While for purposes of this motion it is established that the first full quarterly premium was received prior to the completion of the medical examination on November 27, and that the insured was in good health at that time, it is contended by the insurer that the binder did not become effective because the fact of full payment does not appear thereon. The agent could of course have amended the binder receipt by showing payment of the balance of the first full premium, but he did not in fact do so. The omission, if material, should therefore be charged to the defendant's agent and not to the applicant. But we do not consider this fact material in view of Dunn v. Abrams, 97 Ga. 762, 763 (25 SE 766) where it was held: "The recital of nonpayment in the application is not conclusive as to the fact of payment, and when as a matter of fact it was paid, and the company issued its regular receipt therefor, this was a compliance with the above requirement in the face of the policy, and it was not invalid because of such recital in the application." The recital of partial payment is not conclusive against the plaintiff where the full first premium was in fact paid prior to the effective date of the binder (November 27) and during the good health of the insured. Insurance contracts, like any others, are to be construed according to the manifest intention of the parties, avoiding forfeiture unless absolutely necessary. Penn Mut. Life Ins. Co. v. Childs, 65 Ga. App. 468 (16 SE2d 103); Atlas Assur. Co. v. Lies, 70 Ga. App. 162 (27 SE2d 791); Royal Exch. Assur. of London v. Thrower, 240 F. 811. In Guest v. Kennesaw Life &c. Ins. Co., 97 Ga. App. 840 (3) (104 SE2d 633) it was held that the binder was effective although an amount less than the full first premium was paid, it being "sufficient to cover the insured between the acceptance of the risk and delivery of the policy." Here the full premium had been paid at the time of acceptance of the risk, and the fact that the defendant's agent did not reissue a binder receipt to reflect this fact can not be allowed to work a forfeiture against the plaintiff.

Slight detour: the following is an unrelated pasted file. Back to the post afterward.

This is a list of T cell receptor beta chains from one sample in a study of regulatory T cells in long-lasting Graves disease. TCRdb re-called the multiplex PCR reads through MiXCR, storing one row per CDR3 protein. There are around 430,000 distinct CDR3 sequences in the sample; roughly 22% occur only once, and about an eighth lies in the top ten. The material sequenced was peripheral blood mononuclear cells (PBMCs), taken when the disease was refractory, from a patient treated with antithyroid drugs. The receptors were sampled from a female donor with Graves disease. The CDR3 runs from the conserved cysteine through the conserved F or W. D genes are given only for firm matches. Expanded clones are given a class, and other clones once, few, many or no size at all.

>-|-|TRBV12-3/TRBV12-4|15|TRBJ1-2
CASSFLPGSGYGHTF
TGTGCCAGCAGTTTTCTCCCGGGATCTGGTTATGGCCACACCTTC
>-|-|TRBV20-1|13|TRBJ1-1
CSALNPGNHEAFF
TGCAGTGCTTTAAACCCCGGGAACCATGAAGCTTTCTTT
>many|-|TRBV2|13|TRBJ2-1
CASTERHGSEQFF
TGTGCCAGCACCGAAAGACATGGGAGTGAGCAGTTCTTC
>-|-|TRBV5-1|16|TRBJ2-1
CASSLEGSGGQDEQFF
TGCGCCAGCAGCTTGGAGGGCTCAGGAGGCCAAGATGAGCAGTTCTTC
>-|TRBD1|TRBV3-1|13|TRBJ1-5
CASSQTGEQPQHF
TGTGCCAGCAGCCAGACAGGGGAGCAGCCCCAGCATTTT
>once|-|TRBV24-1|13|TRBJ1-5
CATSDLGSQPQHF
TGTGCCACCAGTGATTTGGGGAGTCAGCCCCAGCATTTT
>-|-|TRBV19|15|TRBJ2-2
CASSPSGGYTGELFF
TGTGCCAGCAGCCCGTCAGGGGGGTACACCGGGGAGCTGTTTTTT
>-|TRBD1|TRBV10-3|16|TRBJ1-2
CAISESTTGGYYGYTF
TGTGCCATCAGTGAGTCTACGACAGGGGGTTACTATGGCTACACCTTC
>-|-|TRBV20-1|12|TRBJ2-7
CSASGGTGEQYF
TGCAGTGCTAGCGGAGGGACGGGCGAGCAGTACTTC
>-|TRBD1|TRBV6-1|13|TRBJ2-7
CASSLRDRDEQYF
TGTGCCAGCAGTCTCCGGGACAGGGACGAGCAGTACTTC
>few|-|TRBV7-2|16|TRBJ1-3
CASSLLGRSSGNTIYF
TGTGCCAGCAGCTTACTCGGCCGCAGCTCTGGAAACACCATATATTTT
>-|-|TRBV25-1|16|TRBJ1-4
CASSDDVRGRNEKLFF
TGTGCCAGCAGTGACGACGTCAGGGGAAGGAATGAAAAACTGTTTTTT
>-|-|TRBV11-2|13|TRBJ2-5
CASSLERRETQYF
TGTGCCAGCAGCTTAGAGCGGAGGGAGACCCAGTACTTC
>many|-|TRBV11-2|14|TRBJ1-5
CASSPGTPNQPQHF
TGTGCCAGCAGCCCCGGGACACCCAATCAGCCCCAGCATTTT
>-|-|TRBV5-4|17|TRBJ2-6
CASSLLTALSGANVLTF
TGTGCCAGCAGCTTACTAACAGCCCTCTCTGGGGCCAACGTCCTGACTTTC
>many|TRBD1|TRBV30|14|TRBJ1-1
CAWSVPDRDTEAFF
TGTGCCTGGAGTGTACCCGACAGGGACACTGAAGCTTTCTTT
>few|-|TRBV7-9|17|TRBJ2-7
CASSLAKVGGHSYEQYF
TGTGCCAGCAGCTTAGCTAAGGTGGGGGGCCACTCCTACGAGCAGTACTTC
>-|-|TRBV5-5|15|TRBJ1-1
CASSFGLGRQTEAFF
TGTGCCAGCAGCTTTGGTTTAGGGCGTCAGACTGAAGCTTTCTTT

HALL, Presiding Judge, dissenting.